ALLENTOWN, PENNSYLVANIA—Former compliance officer Joe Taber revealed he has a brilliant new ‘get rich quick’ plan for his retirement years.

The proposition, he hopes, will not only add greatly to his personal happiness, but provide a stable and lucrative revenue stream for his human family of five. 

“I’ve always loved horses. They’re so big, and graceful—I just love the way they run,” he said. “I used to spend a lot of time talking to the mounted police officers at our town’s Fourth of July parade, and I used to do a little trail riding with a friend. I figure, how hard could it be, running a boarding barn?” 

Taber, who has never taken formal riding lessons nor worked at a stable or with equines in any capacity, used his retirement funds to purchase a 62-acre farm in nearby Coopersburg. There, he plans to open his doors to all horse breeds and riding disciplines, and take—by his own description—a “freewheeling” approach to horse management. 

“Retirement is the perfect time to turn over a new leaf, and I was really looking to find something profitable that’s not too time consuming or stressful. For me, opening up a boarding barn was the perfect answer.”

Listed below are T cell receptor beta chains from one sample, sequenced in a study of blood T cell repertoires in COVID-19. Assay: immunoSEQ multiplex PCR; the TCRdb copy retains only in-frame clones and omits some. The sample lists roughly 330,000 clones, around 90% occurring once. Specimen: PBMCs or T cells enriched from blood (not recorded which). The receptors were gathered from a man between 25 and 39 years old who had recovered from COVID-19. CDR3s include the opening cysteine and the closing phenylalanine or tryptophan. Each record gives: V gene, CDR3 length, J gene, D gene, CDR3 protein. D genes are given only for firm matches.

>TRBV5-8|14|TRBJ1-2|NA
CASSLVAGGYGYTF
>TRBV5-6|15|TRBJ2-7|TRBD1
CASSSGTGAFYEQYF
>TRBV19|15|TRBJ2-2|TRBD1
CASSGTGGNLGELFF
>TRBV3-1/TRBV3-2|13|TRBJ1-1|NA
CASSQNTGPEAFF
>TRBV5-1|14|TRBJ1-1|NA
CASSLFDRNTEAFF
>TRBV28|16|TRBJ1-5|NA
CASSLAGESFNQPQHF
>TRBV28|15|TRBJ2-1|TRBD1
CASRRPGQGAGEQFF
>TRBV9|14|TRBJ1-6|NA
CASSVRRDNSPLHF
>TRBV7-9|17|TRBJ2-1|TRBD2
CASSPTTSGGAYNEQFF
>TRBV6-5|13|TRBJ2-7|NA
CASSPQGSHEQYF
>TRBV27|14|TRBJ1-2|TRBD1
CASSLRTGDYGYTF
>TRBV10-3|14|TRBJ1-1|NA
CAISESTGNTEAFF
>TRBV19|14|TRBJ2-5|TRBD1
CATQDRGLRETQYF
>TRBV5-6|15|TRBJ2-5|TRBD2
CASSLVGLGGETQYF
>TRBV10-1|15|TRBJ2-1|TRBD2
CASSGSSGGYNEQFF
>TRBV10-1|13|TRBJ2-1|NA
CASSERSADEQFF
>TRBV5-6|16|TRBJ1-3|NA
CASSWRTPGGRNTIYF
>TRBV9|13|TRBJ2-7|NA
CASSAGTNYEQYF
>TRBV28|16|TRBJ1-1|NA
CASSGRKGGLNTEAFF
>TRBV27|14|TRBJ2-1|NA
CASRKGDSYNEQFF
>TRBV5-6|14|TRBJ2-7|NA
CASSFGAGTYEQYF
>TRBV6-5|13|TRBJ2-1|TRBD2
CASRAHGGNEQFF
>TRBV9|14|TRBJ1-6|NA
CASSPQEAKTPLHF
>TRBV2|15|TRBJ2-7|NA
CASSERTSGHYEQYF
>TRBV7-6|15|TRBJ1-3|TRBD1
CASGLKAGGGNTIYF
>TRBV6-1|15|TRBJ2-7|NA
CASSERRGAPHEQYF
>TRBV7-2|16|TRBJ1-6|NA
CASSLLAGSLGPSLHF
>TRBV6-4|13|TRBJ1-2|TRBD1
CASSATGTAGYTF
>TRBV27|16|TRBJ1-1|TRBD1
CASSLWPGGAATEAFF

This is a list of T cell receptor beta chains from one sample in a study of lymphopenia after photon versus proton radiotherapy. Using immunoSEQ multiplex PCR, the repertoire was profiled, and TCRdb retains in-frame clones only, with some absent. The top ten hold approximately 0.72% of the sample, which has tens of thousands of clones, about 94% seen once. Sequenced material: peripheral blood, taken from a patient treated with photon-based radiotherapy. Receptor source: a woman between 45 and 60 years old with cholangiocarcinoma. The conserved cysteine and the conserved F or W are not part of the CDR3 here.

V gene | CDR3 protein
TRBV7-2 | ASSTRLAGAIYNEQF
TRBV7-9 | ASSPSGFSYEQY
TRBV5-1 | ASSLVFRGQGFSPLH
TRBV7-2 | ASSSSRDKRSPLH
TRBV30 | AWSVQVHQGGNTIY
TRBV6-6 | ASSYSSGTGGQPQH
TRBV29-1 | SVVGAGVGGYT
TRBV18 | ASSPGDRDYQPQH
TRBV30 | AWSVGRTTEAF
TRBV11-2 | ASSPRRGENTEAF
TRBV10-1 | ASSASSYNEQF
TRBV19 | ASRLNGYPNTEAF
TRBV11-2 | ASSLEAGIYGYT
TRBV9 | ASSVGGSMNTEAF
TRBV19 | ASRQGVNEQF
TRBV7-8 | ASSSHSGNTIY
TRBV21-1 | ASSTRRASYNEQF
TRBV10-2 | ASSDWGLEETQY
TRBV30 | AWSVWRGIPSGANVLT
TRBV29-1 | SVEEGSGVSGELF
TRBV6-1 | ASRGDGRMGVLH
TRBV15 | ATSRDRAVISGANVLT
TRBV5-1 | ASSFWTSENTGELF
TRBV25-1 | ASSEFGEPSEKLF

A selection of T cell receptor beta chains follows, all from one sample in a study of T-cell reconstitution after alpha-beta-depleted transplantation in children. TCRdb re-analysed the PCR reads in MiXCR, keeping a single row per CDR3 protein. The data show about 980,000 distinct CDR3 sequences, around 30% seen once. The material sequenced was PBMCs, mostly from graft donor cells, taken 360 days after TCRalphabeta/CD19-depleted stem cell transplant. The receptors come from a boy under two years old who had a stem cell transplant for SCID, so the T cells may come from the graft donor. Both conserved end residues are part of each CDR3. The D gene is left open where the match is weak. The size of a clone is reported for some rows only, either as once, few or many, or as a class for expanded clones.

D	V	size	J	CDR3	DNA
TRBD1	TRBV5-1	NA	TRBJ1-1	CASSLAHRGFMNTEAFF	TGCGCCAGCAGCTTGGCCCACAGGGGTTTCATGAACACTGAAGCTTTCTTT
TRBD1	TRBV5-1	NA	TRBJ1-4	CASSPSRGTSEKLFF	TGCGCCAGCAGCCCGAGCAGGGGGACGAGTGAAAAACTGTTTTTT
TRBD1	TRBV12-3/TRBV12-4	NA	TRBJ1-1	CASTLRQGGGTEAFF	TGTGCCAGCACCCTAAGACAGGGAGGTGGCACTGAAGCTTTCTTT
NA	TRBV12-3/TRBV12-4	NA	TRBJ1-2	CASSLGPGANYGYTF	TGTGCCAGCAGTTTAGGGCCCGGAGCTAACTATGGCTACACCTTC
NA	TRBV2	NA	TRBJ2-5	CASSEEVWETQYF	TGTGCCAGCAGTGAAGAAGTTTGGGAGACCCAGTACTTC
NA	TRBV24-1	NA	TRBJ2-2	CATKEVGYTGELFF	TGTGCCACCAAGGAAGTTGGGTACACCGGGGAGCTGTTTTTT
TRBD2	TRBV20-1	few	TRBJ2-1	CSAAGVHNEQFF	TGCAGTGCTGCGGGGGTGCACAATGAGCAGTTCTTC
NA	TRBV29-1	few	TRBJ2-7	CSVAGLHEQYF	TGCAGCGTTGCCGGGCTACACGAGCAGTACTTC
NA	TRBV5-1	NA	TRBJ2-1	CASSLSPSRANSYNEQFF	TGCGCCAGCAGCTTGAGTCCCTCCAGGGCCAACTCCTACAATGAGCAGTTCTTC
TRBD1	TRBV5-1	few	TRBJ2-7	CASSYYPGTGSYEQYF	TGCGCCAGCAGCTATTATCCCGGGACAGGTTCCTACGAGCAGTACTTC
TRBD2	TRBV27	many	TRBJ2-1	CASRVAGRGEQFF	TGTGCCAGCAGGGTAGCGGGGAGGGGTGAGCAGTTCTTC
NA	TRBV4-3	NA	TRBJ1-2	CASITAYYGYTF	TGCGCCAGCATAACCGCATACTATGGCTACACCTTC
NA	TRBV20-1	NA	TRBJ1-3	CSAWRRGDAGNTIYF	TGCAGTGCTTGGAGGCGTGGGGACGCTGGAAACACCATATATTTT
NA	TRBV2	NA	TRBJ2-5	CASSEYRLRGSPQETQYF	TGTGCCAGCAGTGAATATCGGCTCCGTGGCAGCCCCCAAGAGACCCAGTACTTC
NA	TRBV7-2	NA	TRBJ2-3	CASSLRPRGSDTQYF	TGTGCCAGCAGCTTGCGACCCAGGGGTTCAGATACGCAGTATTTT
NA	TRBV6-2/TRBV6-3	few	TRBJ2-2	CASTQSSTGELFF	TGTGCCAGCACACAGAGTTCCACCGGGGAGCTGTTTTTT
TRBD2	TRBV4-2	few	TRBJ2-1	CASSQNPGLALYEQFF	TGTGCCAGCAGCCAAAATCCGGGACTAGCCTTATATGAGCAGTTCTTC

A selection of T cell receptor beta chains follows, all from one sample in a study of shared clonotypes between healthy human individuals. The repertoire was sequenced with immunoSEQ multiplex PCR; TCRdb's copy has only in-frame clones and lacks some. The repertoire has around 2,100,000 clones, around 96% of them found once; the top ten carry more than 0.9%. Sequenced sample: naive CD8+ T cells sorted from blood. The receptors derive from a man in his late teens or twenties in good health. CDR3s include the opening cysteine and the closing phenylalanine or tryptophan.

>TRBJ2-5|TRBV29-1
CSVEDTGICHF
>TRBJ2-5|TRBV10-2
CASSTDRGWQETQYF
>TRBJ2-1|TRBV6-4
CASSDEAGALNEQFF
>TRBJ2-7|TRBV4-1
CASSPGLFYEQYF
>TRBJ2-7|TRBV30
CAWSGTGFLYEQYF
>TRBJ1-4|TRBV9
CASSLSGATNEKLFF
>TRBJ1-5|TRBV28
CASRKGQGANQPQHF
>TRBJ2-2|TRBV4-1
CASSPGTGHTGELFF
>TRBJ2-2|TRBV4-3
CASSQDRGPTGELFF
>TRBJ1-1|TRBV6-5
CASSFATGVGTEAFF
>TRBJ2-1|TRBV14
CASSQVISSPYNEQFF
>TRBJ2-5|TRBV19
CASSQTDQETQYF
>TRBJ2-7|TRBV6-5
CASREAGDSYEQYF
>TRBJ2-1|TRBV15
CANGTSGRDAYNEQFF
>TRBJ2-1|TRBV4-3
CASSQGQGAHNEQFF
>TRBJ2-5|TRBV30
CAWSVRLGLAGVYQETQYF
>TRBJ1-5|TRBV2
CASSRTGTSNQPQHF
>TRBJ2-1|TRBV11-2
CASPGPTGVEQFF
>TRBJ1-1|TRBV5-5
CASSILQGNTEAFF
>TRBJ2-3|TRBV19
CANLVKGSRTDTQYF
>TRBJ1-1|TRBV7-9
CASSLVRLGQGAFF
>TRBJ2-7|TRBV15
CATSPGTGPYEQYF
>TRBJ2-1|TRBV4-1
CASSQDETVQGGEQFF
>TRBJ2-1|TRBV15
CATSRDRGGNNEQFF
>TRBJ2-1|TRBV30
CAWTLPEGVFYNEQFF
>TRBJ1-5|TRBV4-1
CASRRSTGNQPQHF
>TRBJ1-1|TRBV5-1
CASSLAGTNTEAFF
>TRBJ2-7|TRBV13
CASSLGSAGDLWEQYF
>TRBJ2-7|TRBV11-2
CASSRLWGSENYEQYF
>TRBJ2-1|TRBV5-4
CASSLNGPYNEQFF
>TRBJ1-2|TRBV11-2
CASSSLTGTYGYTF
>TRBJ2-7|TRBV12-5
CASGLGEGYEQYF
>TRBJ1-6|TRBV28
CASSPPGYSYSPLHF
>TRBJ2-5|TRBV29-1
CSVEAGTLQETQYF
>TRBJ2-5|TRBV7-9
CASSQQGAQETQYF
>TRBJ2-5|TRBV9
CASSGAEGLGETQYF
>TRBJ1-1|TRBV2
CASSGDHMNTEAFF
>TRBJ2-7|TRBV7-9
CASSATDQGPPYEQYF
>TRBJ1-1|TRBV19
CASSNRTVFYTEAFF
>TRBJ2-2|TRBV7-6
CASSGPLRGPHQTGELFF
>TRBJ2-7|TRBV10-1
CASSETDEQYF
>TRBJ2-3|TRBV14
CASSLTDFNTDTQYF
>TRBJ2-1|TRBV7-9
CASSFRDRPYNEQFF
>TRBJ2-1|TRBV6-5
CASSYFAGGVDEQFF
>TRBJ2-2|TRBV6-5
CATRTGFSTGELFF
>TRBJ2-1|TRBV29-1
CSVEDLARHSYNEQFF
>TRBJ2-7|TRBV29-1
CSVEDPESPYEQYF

Taber said that, based on his personal observations of a horse’s “big, tall, stature” with the ability to pull “like 18 times their body weight” they surely must be “one of God’s hardiest creatures.”

He added that he’s never heard of horses causing property damage of any kind, and fully expects to spend his days riding around on the mower and, when he feels like it, touching up the fence paint. 

“We’ll be set up for safety, of course. But it’s not like the horses are going to get hurt just walking around in the field, or hanging out with one another, or digesting their food,” Taber chuckled. “Next thing you’re gonna tell me is they get sick when the weather changes! 

“Nah, they won’t be any trouble. Believe me. I’m a father of three teenagers… I know trouble.” 

Though he fully expects all his boarders to get along like family from the start, Taber said he’s intentionally keeping numbers “relatively low” at first, adding that he plans to expand his facility from 30 horses to nearly 100 by 2025.  

“I’m not saying I’m the world’s biggest expert on all things horsey, but I had to do a lot of long hours micromanaging in my former career, and I expect this to be a real change of pace in the best possible way,” he explained. 

“Horses just want to be horses: they want to eat oats, they want to look majestic, they want to let their neck hairs blow in the wind, and do their horsey thing. And I certainly don’t expect to have any problems with the owners. Horse people, I think, must be some of the most laid-back folks in the world. 

“Sometimes you just know when you’ve hit on a truly brilliant idea,” Taber said. “And this, this is it.”